Do you feel overwhelmed when your teacher sets a homework task to read a chapter in a book? If social media is your main source of reading, then you will be used to only reading short snippets of information and perhaps have little to no experience of extended reading. This is why many students find the prospect of being asked to read multiple pages in a book for homework daunting.
Lack of Sleep
Excessive use of devices, like mobile phones, negatively impacts your sleep duration and quality. Phones and tablets emit blue light from their screens, and this delays the release of the hormone melatonin. Melatonin is a hormone which helps you to fall asleep, so without it you are left feeling wide awake and alert, or constantly waking up in the night. Using your phone a lot in the evenings could be the cause of your insomnia, and this has a detrimental impact on your physical and mental health.
Poor mental hygiene
What are all the ingredients in your favourite fast food? You probably don’t know, but I’m guessing you do know the ingredients are unlikely to be good for you and therefore you shouldn’t have it often. Social media is the same as fast food in this sense, you don’t really know everything you are feeding into your mind or the impact everything you watch and read is having on your thoughts and wellbeing, but you know it probably isn’t good for you. The big difference though is unlike fast food and take always, some students are using social media for hours and hours every day. This poor ‘mental hygiene’ is likely to negatively impact your mental wellbeing. Filtered photos and the selective choice of which photos people post to show off how great revision is going for them gives you a warped view of reality and could leave you feeling inadequate, lonely and anxious. For me this is the ugliest side of mobile phone usage, as young people are left feeling inferior when they are not.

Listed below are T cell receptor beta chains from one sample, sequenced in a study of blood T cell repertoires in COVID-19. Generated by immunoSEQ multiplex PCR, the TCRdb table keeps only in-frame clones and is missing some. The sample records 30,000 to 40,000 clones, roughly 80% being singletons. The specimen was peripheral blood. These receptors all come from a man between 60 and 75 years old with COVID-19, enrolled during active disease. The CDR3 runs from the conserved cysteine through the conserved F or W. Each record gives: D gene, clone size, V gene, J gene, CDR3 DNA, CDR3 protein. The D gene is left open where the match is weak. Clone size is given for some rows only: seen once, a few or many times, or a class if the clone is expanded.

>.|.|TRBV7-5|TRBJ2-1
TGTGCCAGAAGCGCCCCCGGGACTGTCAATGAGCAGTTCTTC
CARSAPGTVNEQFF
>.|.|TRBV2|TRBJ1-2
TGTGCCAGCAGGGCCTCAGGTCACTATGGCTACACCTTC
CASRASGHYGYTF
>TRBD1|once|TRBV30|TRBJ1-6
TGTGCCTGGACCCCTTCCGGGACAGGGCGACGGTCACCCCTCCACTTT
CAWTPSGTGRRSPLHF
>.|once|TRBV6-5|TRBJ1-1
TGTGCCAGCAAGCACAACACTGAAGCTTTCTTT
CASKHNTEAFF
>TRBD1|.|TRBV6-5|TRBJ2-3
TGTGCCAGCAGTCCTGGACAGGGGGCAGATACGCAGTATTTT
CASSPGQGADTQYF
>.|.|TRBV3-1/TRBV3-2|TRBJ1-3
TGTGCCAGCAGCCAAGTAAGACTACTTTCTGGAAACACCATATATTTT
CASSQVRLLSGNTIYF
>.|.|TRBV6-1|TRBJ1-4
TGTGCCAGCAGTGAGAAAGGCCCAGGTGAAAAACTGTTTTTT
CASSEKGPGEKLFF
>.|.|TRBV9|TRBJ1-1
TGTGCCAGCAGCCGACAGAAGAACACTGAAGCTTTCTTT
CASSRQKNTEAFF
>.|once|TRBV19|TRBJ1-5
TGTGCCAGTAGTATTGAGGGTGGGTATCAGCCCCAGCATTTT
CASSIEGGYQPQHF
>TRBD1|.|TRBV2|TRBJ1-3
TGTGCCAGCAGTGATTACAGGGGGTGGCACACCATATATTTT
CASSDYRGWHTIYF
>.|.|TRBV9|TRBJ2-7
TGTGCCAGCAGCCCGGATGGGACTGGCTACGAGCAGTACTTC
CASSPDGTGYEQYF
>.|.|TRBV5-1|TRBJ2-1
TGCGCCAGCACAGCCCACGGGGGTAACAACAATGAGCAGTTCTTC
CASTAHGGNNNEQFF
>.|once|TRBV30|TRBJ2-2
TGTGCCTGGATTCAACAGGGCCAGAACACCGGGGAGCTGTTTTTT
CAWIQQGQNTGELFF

Unfollow people who spread hate, negativity or generally end up making you feel like crap when you see their posts! Keep your mental hygiene clean!
Limit your usage. Cutting out mobiles phones completely is unrealistic and prevents you gaining all the benefits they provide. Instead limit your usage. Only allow yourself a set amount of time on your phone each evening. To make this easier, tell you friends when you will/won’t be online, turn your phone to silent and turn off notifications.
Do not have your phone with you while you are revising or writing essays. This includes not working whilst listening to music with lyrics.
Turn on night mode. All smart phones have the option to automatically set up night mode, which is a blue light filter for the screen. This will be from sunset to sunrise your phone screen with look slightly yellow/red, but you should sleep A LOT better.
Stop 1 hour before bed. Avoid using your phone at all 1 hour before bed, this will allow your body to release melatonin and make it easier for you to drift off to sleep.
Move your phone away from your bed. Most people use their phone as their alarm, so leave it turned on next to their bed. The danger is that you check your phone in the night and then wake yourself up with the blue and bright lights. Try placing your phone the other end of the room to your bed to prevent this.
Mobile phones have many amazing applications, but now you have more details on their impacts I hope you take control to prevent your mobile usage being the cause of you distraction and misdirection.